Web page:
Fifth International Conference on War Tax Resistance and Peace Tax Campaigns - Hondarribia, Spain 1994

Workshop 2: Conscience, What is It?

The preparatory document

Questions to help our discussion:

Gerald Drewett

The report

This report is not attempting to give a definitive answer to the question, but rather to give food for thought.

A member of the group had asked a range of Swedish friends what they thought conscience was and, taken as a whole, their comments reflected a remarkably clear understanding: Inner guidance; intuition; pangs of conscience; personal moral conscience; personal responsibility; an inner compass that is felt; the feeling that steers my life; social conscience; sensitivity that can be developed; the voice inside; the feeling inside.

We can all have a conscience about different things; it means that in that area of our experience our sensitivity has been deepened. Some of us would understand this deepened sensitivity as coming from God. This new sensitivity, or conscience. is not something we choose to take up - rather it takes us over. For instance, war tax refusers do not refuse as a matter of political calculation, but because they are impelled by a strong sense of right and wrong they will not let them act in any other way.

It has always been the experience of conscientious objectors (COs) to military conscription in wartime to suffer greatly, even to die. Those who do not experience conscience would expect COs to take the easy way out and simply avoid personal suffering. But if this were done, the mental anguish of rejecting one's own conscientious leadings would be an intolerable suffering. If conscience is rejected, then one is rejecting, even destroying, one's own personality.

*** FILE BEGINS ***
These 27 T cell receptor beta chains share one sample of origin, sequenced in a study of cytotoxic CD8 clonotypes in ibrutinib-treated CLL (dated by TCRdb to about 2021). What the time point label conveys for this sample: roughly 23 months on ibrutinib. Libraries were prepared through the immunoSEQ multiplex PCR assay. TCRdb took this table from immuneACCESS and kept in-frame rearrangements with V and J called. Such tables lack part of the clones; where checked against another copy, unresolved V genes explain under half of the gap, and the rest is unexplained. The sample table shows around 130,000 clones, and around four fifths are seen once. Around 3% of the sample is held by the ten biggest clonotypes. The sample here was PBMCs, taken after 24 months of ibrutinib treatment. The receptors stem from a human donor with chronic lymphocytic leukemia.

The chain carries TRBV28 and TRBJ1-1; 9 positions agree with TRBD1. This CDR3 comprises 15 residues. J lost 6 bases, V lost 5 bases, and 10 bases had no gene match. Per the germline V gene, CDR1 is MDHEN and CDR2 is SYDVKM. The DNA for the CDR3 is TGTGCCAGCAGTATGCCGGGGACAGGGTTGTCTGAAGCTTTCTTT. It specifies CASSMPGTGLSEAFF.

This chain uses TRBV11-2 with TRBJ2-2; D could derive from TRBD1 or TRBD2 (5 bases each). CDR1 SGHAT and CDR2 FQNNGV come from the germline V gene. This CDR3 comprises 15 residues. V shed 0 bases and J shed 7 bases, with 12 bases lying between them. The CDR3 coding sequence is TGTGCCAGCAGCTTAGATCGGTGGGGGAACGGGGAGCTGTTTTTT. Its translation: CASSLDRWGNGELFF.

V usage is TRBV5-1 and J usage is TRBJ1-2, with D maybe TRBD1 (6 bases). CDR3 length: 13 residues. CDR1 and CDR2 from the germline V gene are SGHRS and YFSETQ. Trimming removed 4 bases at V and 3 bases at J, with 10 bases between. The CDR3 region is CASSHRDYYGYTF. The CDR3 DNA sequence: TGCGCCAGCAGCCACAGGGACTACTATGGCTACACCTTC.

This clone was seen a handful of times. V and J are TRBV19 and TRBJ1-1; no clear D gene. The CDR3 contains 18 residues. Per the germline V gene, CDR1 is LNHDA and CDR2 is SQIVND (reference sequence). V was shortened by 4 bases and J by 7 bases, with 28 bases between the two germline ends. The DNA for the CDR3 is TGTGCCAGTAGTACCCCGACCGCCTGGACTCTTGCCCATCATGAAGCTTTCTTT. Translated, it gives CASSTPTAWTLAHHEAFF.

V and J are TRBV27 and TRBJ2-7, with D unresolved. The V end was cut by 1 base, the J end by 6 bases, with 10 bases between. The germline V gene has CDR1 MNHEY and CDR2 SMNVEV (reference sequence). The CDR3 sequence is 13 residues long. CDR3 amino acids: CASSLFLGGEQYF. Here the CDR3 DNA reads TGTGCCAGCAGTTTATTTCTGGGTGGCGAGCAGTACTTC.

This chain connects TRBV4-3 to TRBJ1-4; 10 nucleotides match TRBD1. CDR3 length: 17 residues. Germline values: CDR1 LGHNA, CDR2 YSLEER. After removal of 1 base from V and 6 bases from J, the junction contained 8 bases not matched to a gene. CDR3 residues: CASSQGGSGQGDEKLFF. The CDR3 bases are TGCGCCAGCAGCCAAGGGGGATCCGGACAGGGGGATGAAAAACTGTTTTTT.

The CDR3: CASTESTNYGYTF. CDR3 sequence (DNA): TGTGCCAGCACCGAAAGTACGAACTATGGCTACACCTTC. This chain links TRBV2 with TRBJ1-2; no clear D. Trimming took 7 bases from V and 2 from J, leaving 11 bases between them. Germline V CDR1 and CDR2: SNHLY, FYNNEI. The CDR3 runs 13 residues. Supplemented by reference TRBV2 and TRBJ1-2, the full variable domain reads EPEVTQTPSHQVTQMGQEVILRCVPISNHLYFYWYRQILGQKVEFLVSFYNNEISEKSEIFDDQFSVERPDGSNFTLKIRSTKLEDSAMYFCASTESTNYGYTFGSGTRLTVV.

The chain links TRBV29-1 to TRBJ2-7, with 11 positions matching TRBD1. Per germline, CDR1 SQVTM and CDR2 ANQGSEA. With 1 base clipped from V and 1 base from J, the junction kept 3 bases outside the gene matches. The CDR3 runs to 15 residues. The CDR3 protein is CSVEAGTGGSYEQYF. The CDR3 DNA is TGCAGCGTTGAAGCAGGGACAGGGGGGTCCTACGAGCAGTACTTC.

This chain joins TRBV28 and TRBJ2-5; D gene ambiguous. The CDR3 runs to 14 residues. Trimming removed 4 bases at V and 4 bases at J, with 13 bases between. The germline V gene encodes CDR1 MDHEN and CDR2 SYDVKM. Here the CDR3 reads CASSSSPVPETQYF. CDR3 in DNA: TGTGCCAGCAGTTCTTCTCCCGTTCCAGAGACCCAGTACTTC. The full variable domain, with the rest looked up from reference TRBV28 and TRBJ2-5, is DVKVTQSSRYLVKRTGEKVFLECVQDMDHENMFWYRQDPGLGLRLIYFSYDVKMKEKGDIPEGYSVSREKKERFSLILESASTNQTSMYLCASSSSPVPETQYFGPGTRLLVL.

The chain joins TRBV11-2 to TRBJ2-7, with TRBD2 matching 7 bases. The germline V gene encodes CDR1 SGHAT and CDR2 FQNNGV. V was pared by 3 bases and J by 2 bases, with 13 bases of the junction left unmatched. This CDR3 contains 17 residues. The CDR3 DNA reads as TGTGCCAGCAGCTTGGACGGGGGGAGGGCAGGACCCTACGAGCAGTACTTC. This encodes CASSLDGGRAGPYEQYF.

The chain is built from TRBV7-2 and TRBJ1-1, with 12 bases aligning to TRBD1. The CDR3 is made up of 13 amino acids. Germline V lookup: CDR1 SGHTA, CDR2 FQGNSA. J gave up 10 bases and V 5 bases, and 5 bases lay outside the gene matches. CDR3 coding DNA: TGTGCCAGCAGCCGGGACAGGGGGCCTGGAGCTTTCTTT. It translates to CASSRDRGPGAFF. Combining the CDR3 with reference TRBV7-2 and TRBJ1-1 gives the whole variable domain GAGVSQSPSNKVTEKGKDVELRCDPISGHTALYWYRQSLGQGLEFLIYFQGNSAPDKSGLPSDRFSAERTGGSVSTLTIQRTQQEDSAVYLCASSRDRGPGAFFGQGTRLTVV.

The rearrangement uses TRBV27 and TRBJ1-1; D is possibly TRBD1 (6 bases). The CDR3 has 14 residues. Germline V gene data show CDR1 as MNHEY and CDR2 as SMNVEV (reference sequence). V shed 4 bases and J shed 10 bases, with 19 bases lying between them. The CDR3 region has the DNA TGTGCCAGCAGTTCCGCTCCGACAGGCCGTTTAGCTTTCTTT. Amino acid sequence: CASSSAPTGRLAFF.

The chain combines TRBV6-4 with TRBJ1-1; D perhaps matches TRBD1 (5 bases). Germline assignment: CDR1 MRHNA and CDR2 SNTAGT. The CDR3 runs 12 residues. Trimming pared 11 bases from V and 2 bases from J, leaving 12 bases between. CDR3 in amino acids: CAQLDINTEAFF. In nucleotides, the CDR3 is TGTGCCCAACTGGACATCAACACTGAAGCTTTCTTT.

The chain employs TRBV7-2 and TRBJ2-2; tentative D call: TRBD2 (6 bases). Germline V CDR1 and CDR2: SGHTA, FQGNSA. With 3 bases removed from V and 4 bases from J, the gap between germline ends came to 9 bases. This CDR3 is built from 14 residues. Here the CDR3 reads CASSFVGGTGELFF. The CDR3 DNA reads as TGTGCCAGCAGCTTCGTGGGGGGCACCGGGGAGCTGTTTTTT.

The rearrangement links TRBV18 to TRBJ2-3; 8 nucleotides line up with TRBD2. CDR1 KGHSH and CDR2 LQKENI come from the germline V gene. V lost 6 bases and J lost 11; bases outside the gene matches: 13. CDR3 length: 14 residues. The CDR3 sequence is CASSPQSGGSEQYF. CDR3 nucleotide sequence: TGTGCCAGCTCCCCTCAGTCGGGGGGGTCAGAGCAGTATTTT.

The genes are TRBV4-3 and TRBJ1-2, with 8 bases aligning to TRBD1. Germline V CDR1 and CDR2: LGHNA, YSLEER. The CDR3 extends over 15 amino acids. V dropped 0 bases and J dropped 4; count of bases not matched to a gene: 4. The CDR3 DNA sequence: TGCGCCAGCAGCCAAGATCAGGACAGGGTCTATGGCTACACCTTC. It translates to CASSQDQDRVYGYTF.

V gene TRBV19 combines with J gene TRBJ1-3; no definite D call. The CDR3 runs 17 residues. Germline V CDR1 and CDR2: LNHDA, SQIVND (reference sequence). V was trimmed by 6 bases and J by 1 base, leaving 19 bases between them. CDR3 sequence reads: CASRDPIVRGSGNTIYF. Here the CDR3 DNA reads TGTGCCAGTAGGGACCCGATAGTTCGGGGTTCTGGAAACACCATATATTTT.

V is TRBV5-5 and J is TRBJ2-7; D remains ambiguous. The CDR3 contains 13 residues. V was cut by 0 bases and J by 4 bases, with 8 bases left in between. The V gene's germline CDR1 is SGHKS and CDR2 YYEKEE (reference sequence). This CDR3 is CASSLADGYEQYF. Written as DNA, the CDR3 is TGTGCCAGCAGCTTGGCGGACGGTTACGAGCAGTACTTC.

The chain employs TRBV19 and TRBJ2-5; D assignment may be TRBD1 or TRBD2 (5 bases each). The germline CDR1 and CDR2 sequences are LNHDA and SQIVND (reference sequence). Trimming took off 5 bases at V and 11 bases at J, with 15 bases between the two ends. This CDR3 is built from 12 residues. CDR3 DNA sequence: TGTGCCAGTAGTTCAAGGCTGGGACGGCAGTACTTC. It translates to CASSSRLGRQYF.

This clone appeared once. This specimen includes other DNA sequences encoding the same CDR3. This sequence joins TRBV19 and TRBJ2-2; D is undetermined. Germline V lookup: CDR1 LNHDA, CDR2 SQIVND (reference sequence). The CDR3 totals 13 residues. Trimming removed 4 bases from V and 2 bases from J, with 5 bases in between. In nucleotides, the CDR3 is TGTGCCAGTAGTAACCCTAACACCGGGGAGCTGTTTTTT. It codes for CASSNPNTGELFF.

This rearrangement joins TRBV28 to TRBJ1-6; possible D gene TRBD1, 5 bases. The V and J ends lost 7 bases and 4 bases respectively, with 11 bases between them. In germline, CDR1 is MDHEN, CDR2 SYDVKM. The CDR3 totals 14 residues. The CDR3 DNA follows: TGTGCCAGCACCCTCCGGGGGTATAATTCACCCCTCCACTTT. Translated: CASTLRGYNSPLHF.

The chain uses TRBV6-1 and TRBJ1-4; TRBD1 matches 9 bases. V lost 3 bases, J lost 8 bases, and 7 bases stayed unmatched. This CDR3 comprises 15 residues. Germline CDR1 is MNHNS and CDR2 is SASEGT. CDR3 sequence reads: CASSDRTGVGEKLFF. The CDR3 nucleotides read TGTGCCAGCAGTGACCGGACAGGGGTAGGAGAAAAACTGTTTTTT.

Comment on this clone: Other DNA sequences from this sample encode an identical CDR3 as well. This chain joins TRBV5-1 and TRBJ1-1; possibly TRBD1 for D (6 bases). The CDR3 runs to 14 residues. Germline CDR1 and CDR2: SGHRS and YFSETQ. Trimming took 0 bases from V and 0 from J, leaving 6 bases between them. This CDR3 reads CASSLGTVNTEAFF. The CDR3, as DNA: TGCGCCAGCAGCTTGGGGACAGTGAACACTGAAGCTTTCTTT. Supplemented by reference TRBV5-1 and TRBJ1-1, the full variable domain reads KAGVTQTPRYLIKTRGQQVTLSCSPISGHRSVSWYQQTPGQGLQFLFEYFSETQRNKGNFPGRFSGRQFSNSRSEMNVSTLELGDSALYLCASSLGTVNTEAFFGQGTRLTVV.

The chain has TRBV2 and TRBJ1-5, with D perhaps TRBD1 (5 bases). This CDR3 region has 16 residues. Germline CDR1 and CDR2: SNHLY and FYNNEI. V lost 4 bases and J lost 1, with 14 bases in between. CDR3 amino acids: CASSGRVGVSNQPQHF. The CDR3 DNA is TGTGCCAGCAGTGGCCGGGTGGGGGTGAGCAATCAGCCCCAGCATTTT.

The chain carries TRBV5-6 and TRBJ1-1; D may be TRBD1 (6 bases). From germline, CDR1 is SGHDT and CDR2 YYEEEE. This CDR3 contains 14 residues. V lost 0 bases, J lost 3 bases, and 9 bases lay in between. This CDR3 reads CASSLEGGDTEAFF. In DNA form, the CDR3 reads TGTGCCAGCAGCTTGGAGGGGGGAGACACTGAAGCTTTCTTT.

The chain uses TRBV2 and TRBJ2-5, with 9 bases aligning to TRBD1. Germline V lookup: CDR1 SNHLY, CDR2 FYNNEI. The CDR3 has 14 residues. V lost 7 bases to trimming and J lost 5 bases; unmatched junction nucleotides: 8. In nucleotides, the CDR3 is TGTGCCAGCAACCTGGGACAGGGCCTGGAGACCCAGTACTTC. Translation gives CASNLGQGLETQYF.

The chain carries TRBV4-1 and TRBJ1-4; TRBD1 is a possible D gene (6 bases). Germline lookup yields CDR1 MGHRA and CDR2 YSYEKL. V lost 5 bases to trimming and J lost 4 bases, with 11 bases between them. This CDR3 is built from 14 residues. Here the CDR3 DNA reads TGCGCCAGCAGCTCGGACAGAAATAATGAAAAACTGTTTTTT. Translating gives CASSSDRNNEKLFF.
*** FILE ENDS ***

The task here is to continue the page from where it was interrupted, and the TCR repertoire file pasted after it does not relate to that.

The individual acting under conscience may or may not be aware that he or she is setting a new standard of behaviour which society as whole will one day accept. Today's conscientious objector precedes tomorrow's more enlightened society. And tomorrow's more enlightened society will still have individuals acting under conscience; experiencing what some would call a divine imperative from within, and what others would feel as working for higher standards working for change. But whatever source one gives to the call or to the feeling, the common feature is that it cannot be ignored or rejected.

Conscience is a sign of maturity and of mature citizenship; it has nothing to do with age, but has a lot to do with experience. The example was given of a young Canadian Member of Parliament who took up sensitive issues and finally found himself engaged in civil disobedience and being prepared to take the consequences of his actions. Fines and imprisonment have no power when set against the power of conscience.

There is a sense in which conscience is latent in everybody until some experience, or mental struggle, prompts it into action. The writer of Amazing Grace! (how sweet the sound!), that saved a wretch like me! was a slave trader, wealthy but unhappy, who finished life working for the rights of slaves.

Conscience is the imprint of God on the Universe: the struggle for human rights; the right to die for one's country but no to kill for it.

An English dictionary gives three understandings of conscience:

  1. The sense of right and wrong that governs a person's thoughts and actions.
  2. The regulation of one's actions in conformity to this sense.
  3. A supposed universal faculty of moral insight.

Gerald Drewett and Joy Newall

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